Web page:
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From our work with smallholder farmers, we have observed that female farmers have immense potential to play a pivotal role in the food value chain in Kenya and Africa. This is because they tend to be more organized in regards to conforming to our model which requires smallholder farmers to work together as a farming community in groups. Our model fosters team work; farmers agree to plant on the same day, visit each others farms, give each other developmental feedback and have a sense of healthy competition amongst themselves. Most of the ones we’ve worked with are beginning to realize the benefits of working together. Together they have collective bargaining power that spurs them on to generate enough income to educate their children. This said, women need more access to financing – stronger links to market and continuous knowledge transfer to make them more productive.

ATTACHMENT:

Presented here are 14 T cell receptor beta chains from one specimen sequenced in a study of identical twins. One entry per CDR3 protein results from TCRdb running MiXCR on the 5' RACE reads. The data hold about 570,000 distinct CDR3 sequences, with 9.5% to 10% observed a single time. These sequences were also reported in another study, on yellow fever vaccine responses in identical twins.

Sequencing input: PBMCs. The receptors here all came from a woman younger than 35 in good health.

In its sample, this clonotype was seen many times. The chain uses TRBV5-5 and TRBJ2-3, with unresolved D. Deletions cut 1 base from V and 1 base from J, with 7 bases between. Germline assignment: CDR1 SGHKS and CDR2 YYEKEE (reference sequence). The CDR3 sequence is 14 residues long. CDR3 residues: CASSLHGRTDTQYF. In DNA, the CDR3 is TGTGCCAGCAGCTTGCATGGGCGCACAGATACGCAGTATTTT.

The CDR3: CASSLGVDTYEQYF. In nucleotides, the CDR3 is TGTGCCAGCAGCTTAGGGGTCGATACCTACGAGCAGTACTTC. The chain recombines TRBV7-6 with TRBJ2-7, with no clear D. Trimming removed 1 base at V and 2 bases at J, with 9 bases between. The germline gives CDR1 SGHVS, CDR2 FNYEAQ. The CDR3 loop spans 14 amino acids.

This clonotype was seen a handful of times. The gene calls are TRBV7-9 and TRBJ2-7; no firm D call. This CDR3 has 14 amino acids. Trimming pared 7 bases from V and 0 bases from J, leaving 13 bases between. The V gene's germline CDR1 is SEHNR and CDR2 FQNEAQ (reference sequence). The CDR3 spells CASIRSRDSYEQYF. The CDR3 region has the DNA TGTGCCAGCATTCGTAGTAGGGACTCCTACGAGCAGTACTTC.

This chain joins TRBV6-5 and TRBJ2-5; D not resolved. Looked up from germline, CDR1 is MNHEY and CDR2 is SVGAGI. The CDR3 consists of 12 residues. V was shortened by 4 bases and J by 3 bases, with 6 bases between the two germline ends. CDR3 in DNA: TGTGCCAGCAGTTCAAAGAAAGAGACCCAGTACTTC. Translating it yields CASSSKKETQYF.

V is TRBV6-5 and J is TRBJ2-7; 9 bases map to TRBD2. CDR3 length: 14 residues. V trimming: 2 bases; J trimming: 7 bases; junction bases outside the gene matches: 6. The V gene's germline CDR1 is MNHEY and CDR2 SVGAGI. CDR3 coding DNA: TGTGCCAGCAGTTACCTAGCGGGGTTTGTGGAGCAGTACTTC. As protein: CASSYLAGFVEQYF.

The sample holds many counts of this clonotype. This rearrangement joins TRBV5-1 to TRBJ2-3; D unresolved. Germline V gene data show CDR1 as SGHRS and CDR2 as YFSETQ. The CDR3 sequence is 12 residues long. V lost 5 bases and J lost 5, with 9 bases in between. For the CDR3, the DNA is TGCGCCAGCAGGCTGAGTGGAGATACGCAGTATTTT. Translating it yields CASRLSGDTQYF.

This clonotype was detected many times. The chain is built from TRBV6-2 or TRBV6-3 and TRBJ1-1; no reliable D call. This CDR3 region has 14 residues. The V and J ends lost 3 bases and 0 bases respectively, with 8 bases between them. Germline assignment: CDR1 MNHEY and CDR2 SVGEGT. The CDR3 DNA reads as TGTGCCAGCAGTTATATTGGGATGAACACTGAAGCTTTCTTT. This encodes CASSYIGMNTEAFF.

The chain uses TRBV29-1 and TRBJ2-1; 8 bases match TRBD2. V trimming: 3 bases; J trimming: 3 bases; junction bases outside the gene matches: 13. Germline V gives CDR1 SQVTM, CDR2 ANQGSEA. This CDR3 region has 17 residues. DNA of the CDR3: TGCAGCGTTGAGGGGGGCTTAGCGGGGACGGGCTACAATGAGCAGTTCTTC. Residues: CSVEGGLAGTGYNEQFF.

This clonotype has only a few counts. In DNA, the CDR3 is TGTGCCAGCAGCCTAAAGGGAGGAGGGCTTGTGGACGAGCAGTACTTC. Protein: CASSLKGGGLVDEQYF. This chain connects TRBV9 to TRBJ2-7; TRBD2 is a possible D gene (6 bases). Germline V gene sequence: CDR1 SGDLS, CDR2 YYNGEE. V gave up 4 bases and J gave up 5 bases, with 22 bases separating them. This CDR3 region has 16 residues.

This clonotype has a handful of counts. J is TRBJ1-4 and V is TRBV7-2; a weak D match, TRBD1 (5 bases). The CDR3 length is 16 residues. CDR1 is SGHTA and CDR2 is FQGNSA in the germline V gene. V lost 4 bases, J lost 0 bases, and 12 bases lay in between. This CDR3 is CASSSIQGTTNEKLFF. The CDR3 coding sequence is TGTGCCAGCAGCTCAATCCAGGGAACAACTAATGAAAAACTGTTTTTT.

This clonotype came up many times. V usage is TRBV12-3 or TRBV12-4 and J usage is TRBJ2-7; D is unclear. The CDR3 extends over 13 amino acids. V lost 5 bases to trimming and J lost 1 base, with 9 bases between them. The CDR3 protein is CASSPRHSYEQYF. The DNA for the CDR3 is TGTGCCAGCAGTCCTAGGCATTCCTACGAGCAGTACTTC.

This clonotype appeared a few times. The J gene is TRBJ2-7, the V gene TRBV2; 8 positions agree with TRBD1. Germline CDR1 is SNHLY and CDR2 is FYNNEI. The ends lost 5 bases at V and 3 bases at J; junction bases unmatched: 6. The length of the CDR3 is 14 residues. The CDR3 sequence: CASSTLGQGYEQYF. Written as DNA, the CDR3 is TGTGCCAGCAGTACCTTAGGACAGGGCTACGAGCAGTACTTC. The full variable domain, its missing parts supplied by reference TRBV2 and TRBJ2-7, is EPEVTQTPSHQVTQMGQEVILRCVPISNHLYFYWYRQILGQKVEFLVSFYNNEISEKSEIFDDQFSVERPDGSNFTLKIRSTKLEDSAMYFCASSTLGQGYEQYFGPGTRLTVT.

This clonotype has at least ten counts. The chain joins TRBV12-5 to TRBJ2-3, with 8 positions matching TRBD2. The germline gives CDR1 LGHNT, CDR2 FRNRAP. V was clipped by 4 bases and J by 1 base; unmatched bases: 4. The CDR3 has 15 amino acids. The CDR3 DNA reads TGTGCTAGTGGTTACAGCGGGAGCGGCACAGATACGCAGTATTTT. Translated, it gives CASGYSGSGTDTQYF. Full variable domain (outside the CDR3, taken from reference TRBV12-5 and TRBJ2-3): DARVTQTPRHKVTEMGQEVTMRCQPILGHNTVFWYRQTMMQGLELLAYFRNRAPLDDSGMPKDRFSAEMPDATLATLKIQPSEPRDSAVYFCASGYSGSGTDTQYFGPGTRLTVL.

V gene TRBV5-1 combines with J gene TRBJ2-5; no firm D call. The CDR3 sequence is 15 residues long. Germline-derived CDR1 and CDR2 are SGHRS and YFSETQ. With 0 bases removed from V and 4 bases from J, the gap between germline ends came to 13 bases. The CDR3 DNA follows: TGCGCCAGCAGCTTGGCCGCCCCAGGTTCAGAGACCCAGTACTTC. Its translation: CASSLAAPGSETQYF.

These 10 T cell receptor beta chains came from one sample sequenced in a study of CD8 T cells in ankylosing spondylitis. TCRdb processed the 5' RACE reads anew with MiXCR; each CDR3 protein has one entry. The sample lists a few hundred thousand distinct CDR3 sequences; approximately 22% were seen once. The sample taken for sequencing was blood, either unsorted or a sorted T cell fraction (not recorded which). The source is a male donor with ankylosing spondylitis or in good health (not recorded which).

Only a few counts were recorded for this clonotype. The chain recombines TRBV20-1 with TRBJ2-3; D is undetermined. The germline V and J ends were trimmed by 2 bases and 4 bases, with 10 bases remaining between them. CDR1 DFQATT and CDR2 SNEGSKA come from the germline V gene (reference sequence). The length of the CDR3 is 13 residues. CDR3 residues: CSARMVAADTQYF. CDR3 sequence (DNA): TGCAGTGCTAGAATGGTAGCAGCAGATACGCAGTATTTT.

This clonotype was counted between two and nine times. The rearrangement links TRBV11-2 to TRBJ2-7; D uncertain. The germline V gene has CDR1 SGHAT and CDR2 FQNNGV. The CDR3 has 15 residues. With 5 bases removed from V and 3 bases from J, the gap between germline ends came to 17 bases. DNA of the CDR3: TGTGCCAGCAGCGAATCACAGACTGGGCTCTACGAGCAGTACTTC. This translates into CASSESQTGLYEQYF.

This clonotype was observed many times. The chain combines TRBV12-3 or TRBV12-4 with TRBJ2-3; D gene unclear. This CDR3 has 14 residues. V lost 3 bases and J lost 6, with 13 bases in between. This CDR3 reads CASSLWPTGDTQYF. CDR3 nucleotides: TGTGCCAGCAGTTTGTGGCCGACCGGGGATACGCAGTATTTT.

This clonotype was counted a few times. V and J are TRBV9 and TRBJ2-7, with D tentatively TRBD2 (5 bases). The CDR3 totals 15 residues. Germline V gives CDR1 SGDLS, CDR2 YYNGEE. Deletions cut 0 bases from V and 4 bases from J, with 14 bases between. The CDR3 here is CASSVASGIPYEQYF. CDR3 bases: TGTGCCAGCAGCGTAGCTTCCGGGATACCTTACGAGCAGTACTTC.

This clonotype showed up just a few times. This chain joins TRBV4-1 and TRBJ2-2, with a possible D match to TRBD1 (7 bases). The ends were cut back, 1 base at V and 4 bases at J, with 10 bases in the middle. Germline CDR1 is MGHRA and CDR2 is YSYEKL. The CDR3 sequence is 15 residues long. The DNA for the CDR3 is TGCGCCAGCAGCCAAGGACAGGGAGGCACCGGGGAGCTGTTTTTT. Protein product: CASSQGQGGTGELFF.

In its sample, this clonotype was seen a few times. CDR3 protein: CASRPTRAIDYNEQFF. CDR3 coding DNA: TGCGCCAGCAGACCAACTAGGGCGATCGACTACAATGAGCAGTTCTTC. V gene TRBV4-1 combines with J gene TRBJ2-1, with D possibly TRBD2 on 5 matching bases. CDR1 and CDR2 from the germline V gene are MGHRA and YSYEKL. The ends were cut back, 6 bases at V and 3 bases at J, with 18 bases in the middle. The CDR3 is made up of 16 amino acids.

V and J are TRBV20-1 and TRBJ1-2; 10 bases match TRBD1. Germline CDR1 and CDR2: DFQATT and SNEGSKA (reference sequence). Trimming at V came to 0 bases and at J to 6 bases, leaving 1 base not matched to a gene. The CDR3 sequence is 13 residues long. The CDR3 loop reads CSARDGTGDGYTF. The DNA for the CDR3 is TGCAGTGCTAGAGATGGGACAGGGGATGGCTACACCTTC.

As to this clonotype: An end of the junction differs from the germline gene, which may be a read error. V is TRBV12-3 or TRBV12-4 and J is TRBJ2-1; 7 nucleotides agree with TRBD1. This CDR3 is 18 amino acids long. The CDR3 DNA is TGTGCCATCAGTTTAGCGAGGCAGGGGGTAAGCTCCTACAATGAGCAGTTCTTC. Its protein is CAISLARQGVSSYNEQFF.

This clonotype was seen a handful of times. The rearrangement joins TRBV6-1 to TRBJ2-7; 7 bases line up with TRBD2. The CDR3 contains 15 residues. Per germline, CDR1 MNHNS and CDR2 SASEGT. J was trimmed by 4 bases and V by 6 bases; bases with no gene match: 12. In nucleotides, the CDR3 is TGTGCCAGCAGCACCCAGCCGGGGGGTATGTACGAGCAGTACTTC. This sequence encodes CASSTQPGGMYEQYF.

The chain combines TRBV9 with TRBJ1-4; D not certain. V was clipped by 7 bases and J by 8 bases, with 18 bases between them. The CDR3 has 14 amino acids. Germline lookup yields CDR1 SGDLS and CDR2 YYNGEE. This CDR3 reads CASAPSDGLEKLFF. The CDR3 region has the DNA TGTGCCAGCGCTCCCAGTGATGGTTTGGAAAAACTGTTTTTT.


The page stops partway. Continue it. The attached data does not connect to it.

As a female entrepreneur, my biggest barrier being the barrier to financing – I faced broken promises from potential financiers and investors, as well as delayed payments from clients. I observed that an underfinanced company fails to realize its potential and the growth is hampered. I have learnt that laser focus is a critical attribute when all else fails. I remember the initial reason that drove me to start Ojay Greene and realize that quitting is not an option. I lift myself up and encourage myself to hold on because the road to success is filled with setbacks and roadblocks, but those who endure to the end leave a legacy that surpasses their generation.

My advise to other female entrepreneurs: “Don’t wait to be validated. Follow your aspirations no matter what barriers come your way. Focus on what’s working and seek to replicate it. I look forward to seeing you at the top.”

Can We Turn Generation Yum into Generation Ag?